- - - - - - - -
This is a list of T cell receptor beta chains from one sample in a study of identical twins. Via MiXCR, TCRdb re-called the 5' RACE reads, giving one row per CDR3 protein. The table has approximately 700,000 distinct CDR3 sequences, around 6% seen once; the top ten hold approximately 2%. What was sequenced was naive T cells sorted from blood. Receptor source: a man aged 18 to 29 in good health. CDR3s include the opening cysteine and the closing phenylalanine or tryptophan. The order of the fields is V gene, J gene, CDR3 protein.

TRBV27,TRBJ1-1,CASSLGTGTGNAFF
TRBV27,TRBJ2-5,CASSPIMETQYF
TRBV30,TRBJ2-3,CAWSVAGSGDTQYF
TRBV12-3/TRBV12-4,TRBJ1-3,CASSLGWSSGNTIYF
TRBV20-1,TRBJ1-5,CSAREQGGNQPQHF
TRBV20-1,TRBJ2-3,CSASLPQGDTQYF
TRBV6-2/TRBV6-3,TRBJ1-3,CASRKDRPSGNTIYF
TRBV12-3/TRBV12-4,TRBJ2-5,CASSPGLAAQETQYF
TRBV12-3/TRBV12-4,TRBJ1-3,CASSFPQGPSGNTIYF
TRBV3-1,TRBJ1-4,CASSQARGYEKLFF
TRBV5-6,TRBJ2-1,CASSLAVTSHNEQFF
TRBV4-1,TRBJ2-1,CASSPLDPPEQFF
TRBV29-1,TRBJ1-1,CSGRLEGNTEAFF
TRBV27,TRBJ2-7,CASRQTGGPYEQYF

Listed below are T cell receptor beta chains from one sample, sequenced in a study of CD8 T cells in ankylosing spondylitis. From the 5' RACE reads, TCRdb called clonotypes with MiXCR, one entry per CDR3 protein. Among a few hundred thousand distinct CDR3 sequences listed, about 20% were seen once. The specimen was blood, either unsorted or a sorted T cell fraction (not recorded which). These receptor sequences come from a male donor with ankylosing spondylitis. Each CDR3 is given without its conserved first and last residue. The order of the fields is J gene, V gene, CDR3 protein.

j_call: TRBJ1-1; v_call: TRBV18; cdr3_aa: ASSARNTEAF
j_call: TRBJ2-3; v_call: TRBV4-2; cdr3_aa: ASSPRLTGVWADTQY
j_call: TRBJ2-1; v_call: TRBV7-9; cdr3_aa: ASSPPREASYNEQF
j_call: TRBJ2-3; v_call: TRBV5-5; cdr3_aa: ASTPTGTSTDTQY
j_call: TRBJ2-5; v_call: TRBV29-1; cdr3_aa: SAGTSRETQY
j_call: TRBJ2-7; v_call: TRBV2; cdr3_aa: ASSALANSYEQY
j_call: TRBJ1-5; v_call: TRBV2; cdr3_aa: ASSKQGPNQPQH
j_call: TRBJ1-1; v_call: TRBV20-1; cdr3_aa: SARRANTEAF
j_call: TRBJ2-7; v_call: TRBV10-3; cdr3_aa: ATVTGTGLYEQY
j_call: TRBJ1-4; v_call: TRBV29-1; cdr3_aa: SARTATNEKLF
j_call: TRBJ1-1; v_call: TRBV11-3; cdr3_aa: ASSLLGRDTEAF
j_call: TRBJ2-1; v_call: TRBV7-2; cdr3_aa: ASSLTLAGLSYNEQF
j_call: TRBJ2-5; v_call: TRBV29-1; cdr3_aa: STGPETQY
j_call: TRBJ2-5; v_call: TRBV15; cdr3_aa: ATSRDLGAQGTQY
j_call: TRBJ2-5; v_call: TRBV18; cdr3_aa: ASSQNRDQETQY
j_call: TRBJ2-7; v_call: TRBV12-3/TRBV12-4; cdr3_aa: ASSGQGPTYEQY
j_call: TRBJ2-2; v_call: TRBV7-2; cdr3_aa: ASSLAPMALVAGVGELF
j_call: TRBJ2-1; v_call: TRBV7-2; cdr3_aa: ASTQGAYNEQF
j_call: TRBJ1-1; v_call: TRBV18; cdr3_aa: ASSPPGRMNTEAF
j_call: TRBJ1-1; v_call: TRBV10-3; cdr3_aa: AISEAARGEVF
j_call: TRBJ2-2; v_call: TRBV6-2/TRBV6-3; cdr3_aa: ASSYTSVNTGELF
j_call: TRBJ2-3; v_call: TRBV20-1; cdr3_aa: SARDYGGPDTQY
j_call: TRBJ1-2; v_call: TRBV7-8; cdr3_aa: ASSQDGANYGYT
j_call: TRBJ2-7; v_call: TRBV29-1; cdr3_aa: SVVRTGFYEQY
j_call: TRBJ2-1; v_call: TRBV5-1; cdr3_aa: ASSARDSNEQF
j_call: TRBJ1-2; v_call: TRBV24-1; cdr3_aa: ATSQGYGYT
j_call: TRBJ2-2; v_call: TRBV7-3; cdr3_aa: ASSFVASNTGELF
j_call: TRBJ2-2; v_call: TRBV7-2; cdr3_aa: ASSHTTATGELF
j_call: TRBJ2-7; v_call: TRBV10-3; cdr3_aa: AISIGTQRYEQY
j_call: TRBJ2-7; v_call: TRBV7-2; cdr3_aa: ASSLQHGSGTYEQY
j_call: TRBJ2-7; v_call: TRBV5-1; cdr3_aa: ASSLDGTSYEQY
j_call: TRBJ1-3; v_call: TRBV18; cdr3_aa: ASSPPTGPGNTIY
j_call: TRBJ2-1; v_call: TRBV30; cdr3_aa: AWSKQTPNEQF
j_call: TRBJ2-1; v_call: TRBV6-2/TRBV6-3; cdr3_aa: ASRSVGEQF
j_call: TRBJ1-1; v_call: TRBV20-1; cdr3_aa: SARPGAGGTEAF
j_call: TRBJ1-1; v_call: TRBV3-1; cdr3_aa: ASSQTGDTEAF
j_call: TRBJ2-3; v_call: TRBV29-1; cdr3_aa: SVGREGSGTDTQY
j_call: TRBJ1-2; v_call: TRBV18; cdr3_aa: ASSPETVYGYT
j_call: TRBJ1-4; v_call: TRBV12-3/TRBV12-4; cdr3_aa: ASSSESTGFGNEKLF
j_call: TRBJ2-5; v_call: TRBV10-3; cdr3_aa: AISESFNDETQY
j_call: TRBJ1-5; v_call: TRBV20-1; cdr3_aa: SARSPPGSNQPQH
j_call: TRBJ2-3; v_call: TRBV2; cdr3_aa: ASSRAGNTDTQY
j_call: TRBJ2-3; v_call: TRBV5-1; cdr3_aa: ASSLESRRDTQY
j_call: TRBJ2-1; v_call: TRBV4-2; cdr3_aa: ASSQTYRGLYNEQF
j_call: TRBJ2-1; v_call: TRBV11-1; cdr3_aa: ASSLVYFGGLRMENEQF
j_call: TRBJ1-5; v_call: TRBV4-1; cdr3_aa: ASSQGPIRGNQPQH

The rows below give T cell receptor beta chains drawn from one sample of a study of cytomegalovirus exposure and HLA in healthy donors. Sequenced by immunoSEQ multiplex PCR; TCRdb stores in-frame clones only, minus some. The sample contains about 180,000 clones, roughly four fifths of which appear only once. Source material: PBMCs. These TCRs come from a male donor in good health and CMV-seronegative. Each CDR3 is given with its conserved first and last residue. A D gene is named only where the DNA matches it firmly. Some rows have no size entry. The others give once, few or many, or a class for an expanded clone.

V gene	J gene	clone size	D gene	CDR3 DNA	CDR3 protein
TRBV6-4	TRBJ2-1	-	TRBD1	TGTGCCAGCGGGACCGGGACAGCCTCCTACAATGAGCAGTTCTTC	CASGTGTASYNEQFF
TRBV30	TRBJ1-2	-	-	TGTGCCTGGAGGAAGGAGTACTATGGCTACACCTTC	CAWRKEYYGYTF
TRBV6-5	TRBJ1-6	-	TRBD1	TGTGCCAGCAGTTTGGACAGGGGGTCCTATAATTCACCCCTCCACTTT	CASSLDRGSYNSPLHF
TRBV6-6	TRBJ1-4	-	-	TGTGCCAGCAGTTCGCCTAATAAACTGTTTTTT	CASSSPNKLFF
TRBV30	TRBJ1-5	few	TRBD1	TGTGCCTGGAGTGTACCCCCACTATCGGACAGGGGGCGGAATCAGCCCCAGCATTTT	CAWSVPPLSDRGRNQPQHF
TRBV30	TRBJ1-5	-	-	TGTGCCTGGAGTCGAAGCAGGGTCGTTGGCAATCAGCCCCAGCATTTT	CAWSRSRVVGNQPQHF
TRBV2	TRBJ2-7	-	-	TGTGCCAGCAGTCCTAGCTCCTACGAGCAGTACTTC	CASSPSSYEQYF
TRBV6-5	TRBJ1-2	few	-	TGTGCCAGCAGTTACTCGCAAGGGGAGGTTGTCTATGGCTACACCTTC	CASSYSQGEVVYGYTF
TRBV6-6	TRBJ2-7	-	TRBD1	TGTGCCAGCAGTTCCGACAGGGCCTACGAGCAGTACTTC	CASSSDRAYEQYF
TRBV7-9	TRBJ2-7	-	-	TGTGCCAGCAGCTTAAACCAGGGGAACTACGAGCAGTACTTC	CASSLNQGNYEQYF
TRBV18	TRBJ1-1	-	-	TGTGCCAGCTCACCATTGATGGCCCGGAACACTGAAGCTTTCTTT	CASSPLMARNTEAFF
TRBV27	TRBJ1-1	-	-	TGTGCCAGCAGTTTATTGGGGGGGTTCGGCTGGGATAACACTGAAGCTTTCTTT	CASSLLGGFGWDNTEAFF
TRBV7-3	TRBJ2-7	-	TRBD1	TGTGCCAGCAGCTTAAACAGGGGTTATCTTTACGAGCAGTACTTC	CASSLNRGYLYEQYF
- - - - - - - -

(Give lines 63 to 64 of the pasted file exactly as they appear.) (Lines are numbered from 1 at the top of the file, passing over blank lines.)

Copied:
The rows below give T cell receptor beta chains drawn from one sample of a study of cytomegalovirus exposure and HLA in healthy donors. Sequenced by immunoSEQ multiplex PCR; TCRdb stores in-frame clones only, minus some. The sample contains about 180,000 clones, roughly four fifths of which appear only once. Source material: PBMCs. These TCRs come from a male donor in good health and CMV-seronegative. Each CDR3 is given with its conserved first and last residue. A D gene is named only where the DNA matches it firmly. Some rows have no size entry. The others give once, few or many, or a class for an expanded clone.

V gene	J gene	clone size	D gene	CDR3 DNA	CDR3 protein